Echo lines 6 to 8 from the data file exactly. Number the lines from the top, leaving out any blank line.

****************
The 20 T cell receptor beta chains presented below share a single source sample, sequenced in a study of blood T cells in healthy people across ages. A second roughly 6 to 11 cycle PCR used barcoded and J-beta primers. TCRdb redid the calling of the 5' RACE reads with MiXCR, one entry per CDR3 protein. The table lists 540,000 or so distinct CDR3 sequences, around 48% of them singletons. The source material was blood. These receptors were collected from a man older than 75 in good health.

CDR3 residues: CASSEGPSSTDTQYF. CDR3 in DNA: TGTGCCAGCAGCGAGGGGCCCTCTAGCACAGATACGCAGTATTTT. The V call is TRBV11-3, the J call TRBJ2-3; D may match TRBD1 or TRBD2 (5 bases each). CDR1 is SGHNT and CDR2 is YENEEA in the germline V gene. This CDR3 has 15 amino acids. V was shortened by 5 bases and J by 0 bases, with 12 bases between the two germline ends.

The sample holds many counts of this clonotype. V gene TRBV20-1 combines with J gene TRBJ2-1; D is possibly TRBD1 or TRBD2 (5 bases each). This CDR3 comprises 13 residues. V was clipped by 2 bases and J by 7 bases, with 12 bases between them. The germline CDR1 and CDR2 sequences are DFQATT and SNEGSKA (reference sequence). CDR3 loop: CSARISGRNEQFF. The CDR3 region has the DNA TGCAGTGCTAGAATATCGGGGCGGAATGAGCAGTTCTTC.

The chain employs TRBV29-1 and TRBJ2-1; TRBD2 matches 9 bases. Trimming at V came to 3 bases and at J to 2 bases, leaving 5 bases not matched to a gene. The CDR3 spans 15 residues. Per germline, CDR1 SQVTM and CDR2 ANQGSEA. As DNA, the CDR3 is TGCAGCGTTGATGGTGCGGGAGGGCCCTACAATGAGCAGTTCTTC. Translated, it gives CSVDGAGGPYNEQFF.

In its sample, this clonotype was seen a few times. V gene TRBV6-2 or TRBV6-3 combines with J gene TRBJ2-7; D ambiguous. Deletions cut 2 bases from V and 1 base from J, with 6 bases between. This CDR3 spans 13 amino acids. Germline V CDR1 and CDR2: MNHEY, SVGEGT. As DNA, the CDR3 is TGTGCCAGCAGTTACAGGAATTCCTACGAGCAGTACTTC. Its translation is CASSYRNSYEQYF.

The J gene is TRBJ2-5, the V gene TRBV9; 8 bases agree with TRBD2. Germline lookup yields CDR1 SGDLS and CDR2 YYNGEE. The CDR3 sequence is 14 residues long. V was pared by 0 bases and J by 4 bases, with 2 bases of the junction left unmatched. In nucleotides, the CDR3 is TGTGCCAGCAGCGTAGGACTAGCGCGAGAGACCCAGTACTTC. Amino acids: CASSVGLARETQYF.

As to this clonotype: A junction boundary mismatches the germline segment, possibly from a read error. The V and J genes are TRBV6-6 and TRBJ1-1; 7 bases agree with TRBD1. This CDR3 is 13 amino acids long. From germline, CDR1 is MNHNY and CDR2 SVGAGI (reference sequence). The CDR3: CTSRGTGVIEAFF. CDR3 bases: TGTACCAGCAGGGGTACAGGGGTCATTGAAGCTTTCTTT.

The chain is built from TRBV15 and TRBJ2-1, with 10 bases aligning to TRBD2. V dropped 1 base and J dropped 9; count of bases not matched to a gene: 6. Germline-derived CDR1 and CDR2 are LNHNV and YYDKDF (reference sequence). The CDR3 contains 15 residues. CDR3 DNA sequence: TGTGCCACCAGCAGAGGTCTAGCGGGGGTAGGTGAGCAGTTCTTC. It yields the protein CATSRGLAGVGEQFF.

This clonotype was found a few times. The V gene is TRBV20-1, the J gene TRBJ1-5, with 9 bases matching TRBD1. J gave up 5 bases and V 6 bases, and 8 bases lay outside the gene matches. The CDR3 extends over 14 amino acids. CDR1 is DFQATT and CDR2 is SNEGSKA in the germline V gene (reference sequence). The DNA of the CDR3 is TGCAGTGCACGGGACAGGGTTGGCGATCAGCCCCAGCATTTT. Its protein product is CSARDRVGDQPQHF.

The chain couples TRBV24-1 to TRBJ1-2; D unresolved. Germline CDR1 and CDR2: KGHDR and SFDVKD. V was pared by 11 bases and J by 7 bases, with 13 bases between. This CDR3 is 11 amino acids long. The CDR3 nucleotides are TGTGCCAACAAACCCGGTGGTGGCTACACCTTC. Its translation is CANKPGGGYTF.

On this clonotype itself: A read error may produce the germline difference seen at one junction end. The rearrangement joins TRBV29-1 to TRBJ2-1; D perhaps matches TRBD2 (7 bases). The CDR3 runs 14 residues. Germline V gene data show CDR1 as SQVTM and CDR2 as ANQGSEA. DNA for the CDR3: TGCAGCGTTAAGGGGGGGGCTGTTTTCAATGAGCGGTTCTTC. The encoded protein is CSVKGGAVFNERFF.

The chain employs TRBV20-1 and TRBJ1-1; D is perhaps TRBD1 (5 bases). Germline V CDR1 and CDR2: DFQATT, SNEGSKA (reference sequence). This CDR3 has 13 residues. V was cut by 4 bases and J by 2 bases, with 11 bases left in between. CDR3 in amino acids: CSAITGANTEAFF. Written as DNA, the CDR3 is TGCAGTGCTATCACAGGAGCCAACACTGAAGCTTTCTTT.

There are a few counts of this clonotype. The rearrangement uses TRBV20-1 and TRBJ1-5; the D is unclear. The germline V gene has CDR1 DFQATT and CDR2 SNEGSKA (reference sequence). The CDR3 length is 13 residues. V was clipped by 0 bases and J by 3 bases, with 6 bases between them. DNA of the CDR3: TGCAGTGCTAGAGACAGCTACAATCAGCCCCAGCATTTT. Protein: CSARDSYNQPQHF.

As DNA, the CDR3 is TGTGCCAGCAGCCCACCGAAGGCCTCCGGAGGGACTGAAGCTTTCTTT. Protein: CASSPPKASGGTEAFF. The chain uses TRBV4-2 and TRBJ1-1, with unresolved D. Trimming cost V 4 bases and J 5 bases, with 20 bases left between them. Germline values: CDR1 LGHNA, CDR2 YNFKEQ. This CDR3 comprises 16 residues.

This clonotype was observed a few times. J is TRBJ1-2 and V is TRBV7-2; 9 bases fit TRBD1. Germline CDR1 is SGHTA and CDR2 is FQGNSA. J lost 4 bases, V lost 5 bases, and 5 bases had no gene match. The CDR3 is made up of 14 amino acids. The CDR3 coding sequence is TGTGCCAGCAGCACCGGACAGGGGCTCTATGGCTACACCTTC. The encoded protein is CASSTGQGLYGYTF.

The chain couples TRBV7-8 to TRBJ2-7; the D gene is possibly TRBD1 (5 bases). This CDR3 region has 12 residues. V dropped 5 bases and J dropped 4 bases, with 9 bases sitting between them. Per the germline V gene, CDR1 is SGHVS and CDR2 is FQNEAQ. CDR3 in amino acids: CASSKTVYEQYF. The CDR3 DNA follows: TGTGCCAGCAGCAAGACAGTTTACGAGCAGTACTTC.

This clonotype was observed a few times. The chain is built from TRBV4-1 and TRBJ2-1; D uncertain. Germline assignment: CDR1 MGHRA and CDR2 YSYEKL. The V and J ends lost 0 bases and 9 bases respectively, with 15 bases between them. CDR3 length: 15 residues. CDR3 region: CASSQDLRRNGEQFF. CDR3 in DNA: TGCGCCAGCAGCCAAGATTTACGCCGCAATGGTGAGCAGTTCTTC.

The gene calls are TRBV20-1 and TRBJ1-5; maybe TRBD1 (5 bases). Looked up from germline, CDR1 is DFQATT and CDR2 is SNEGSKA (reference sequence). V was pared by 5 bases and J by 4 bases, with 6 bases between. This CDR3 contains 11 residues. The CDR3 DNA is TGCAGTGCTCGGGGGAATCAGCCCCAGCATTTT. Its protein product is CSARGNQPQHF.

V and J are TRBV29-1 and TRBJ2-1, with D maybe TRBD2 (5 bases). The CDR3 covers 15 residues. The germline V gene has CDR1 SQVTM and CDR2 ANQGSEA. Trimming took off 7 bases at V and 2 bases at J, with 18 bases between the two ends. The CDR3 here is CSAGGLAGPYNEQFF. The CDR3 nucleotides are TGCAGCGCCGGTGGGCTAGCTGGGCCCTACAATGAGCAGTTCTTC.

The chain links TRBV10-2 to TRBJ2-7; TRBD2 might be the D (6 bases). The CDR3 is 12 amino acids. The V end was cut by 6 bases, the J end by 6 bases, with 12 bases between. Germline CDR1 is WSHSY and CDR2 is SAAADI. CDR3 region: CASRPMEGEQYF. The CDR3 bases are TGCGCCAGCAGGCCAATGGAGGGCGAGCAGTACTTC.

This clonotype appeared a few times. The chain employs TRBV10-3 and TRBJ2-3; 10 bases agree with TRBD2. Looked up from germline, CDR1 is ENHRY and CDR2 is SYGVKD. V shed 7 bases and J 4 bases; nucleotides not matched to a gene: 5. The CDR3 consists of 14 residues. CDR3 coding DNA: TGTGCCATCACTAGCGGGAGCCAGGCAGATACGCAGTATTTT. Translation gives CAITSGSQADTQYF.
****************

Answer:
The J gene is TRBJ2-5, the V gene TRBV9; 8 bases agree with TRBD2. Germline lookup yields CDR1 SGDLS and CDR2 YYNGEE. The CDR3 sequence is 14 residues long. V was pared by 0 bases and J by 4 bases, with 2 bases of the junction left unmatched. In nucleotides, the CDR3 is TGTGCCAGCAGCGTAGGACTAGCGCGAGAGACCCAGTACTTC. Amino acids: CASSVGLARETQYF.

As to this clonotype: A junction boundary mismatches the germline segment, possibly from a read error. The V and J genes are TRBV6-6 and TRBJ1-1; 7 bases agree with TRBD1. This CDR3 is 13 amino acids long. From germline, CDR1 is MNHNY and CDR2 SVGAGI (reference sequence). The CDR3: CTSRGTGVIEAFF. CDR3 bases: TGTACCAGCAGGGGTACAGGGGTCATTGAAGCTTTCTTT.

The chain is built from TRBV15 and TRBJ2-1, with 10 bases aligning to TRBD2. V dropped 1 base and J dropped 9; count of bases not matched to a gene: 6. Germline-derived CDR1 and CDR2 are LNHNV and YYDKDF (reference sequence). The CDR3 contains 15 residues. CDR3 DNA sequence: TGTGCCACCAGCAGAGGTCTAGCGGGGGTAGGTGAGCAGTTCTTC. It yields the protein CATSRGLAGVGEQFF.